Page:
When the picture card 84 is read to reproduce the information printed on the card 84, the picture card 84 is inserted into the apparatus 80, and a key 87 a on an operation panel 87 which instructs the reproduction processing is pressed. Subsequently, the reproduction processing which will be described later is performed. In this way, the coded information on the picture card 24 is read, and then the code is recognized.

FIG. 10 is a block diagram illustrating the construction of a printing processor 85 of the printing reproduction apparatus 80.

The picture data comprised of RGB multi-valued data is subject to logarithmic conversion, UCR and masking processing, and converted to multi-valued data of C, M, Y and K. The multi-valued data is binarized by an appropriate method in each color component. The data of C, M and Y among the data of C, M, Y and K are outputted to the printing head as printing image data 92, and printed on the picture card 84. K data is transferred to the printing head as the image data 92 after the inputted code data 83 is inlayed by the inlaying processor 91.

FIG. 11 is a diagram which is useful for explaining the principal for printing an image and a code together on a recording medium.

As shown in FIG. 11, the code 122 is printed near the right side of the edge of the image 121. The portion is enlarged and indicated by numeral 1000 of FIG. 11. In the embodiment, the code 122 is printed on the picture card 84 by the printing head with the image 121 which is read by the scanner 82. To improve the reliability of reading and writing the code 122, the space 132 of one dot is provided on both sides of the dots 131 of the code 122. Thus, the code 122 is printed in the area of three dots at the right side from the edge of the image 121.

As described above, a memory card including the image and code with good appearance and high confidentiality of the code can be provided.

[Fifth Embodiment]

In the fourth embodiment, the code 122 is printed on the right side of the edge of the image 121 (as shown in FIG. 11), however, a code can be printed on another portion depending on the shape of the image. For example, as shown in FIG. 12, the code can be printed at the top of the edge of the image 141 and the left side of the edge of the image 141.

In this case, an outline of the image 141 and a direction component of the outline are obtained, and the code 122 is printed on the outline whose length is longer than the other. Thus, the amount of information of the code 122 to be printed can be increased. Since the other parts of the construction in this embodiment and the operation are similar to those of the preceding embodiment, the description is not repeated.

[Sixth Embodiment]

In the third and fourth embodiments, the code 122 is printed in the vicinity of the edge of the image 121 or 141 regardless of its colors. However, as shown in FIG. 13, the code can be printed on the image 151 in a designated color (i.e. magenta in FIG. 13).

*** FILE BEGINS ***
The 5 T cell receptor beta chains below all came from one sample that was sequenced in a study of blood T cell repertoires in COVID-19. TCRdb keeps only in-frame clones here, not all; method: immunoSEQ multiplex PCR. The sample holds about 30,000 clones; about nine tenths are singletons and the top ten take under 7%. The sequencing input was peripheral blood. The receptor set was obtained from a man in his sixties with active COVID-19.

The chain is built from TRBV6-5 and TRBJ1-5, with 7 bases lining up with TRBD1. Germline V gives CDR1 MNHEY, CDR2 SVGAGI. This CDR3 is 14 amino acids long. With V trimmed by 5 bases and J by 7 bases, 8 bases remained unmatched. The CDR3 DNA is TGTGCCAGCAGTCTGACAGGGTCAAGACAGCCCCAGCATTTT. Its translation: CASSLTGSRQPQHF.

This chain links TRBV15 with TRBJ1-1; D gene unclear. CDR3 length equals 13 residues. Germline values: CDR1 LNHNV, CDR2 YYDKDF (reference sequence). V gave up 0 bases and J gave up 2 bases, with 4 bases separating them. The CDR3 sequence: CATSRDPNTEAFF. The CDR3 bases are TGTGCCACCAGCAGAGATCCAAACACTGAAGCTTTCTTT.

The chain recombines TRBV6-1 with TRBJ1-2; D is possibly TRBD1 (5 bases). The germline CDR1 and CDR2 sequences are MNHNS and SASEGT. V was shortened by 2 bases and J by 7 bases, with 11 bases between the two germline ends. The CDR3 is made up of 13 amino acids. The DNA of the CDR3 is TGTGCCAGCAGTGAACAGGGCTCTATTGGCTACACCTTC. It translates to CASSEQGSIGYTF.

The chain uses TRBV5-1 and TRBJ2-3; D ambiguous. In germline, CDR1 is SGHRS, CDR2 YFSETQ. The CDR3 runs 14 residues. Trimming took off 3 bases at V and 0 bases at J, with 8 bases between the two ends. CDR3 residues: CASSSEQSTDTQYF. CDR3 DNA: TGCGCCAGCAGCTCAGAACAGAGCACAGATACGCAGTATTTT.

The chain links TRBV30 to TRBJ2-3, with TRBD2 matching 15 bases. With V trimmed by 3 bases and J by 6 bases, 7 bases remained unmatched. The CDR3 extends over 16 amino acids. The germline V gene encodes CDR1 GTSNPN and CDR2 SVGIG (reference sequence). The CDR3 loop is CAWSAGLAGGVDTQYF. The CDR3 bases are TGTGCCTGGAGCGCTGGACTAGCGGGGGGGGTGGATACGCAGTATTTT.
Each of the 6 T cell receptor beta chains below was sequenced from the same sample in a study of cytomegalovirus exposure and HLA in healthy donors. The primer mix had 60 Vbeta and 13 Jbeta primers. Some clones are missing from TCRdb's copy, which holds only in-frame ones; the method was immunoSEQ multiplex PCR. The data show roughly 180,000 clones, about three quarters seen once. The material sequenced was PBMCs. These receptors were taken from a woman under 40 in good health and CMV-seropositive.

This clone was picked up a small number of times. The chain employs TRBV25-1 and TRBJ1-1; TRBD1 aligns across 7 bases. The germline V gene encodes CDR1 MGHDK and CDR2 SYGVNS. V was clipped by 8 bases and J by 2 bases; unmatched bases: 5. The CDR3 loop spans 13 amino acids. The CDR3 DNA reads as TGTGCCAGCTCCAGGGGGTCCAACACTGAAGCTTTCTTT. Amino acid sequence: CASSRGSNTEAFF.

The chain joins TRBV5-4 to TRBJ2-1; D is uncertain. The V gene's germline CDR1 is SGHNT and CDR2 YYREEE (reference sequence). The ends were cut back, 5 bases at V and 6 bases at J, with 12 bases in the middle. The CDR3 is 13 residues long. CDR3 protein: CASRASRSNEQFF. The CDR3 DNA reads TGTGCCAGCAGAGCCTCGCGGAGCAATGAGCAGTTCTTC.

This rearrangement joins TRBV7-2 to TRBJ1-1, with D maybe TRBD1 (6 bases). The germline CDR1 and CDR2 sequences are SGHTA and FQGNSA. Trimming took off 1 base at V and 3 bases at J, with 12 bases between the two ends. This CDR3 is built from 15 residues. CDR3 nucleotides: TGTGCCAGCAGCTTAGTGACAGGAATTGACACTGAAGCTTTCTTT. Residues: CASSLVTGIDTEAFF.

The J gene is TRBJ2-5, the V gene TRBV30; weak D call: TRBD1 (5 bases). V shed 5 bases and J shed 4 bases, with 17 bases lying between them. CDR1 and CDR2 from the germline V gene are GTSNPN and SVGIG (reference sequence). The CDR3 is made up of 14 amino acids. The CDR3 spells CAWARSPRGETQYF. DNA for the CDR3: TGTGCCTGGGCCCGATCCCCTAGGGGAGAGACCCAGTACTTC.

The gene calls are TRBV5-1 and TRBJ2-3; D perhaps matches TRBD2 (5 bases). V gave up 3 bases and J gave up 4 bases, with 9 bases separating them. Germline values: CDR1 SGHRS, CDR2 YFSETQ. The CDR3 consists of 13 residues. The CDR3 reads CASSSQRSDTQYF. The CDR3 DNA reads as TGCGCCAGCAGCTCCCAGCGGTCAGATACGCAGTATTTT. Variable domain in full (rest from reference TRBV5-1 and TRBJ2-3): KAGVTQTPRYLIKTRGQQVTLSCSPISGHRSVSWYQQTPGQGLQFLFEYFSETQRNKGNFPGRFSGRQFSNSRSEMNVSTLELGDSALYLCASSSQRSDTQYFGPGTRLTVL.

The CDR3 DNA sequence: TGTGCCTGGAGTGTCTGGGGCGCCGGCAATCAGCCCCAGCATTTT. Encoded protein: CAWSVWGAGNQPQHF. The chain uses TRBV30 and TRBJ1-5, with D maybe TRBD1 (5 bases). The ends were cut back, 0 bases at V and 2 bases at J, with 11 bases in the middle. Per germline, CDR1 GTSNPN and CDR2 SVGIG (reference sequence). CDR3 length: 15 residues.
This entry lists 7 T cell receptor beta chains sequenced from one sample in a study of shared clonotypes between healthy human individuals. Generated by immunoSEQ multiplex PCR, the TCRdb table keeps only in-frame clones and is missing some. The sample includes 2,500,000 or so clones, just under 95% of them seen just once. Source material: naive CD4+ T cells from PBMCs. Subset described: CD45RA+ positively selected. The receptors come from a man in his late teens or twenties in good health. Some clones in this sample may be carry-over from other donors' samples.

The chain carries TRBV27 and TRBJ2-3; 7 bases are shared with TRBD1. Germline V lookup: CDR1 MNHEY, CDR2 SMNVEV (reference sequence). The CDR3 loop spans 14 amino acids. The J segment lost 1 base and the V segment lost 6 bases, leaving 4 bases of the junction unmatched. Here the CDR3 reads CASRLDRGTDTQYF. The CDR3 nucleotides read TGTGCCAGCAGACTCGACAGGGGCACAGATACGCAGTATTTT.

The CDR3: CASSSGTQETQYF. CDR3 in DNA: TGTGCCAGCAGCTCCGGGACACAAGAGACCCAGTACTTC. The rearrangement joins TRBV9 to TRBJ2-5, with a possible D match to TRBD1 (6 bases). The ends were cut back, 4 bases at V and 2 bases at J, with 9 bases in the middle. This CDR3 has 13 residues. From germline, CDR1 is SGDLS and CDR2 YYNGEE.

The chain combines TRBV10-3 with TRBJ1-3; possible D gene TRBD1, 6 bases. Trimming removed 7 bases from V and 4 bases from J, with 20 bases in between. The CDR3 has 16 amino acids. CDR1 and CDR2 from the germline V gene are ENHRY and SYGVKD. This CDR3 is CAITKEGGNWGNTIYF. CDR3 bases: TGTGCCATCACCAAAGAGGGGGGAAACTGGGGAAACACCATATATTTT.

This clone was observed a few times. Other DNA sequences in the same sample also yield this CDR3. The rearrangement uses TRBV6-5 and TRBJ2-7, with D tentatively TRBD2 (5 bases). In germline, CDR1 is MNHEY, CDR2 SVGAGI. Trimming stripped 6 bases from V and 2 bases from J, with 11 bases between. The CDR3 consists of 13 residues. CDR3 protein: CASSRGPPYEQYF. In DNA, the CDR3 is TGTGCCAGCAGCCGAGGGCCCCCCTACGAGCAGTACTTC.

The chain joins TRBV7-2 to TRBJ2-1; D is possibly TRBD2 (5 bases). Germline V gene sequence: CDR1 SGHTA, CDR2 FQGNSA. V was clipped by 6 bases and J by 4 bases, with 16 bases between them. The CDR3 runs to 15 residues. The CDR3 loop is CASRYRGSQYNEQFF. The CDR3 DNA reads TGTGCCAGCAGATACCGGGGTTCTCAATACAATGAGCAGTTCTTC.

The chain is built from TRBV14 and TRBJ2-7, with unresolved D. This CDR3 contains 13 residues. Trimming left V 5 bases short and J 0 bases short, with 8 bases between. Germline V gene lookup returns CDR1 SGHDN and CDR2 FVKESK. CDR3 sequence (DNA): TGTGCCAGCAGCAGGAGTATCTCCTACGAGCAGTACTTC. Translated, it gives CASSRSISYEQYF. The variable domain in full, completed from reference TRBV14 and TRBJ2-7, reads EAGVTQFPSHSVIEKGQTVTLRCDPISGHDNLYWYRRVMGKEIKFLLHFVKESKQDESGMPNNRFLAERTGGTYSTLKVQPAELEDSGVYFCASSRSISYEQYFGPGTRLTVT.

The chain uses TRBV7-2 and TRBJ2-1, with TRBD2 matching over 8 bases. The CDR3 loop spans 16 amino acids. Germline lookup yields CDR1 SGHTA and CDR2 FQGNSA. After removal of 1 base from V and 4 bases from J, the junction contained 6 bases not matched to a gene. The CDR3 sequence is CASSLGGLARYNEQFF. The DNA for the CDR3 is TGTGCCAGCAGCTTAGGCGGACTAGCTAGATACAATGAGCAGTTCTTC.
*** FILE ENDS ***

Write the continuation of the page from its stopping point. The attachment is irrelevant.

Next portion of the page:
In this case, data capable of printing a code in the vicinity of the edge is obtained for each color of the image 151, and the color most capable of printing the codes is selected. The code 122 is then printed in that color in the vicinity of the edge of the image.

Accordingly, the code 122 can be printed efficiently in a color image having no empty space in the image 151. Since the other portions of the construction and the operation in this embodiment are similar to those of the preceding embodiments, the description is not repeated.

[Seventh Embodiment]

In the sixth embodiment, the code 122 is printed in the vicinity of the edge of the image. However, as shown in FIG. 14, the code 122 can be printed within a predetermined area 162. In this case, the amount of the code data 122 to be printed in the vicinity of the edge of the image 161 is first obtained. If the amount of the code data 122 is less than provided, as shown in FIG. 14, dots representing the code 122 are printed in the predetermined area 162. The printed code can be a code pattern represented by a binary number or a density pattern as described in the preceding embodiments.

Accordingly, if information whose amount of data is less than the area provided in the vicinity of the image, all the information can be printed in the predetermined area 162. Since the other portions of the construction and the operation in this embodiment are similar to those of the preceding embodiments, the description is not repeated.

[Eighth Embodiment]

FIG. 15 is a block diagram illustrating the flow of the code data and image data in the eighth embodiment of the present invention. FIG. 16 is a diagram illustrating a principle of the method of inlaying a code into an image in the eighth embodiment. FIG. 17 is a block diagram illustrating the flow of the data in the case of data reproduction, and FIG. 18 is a diagram illustrating a principle of a reproduction method of code data. With reference with those figures, the detail is described below.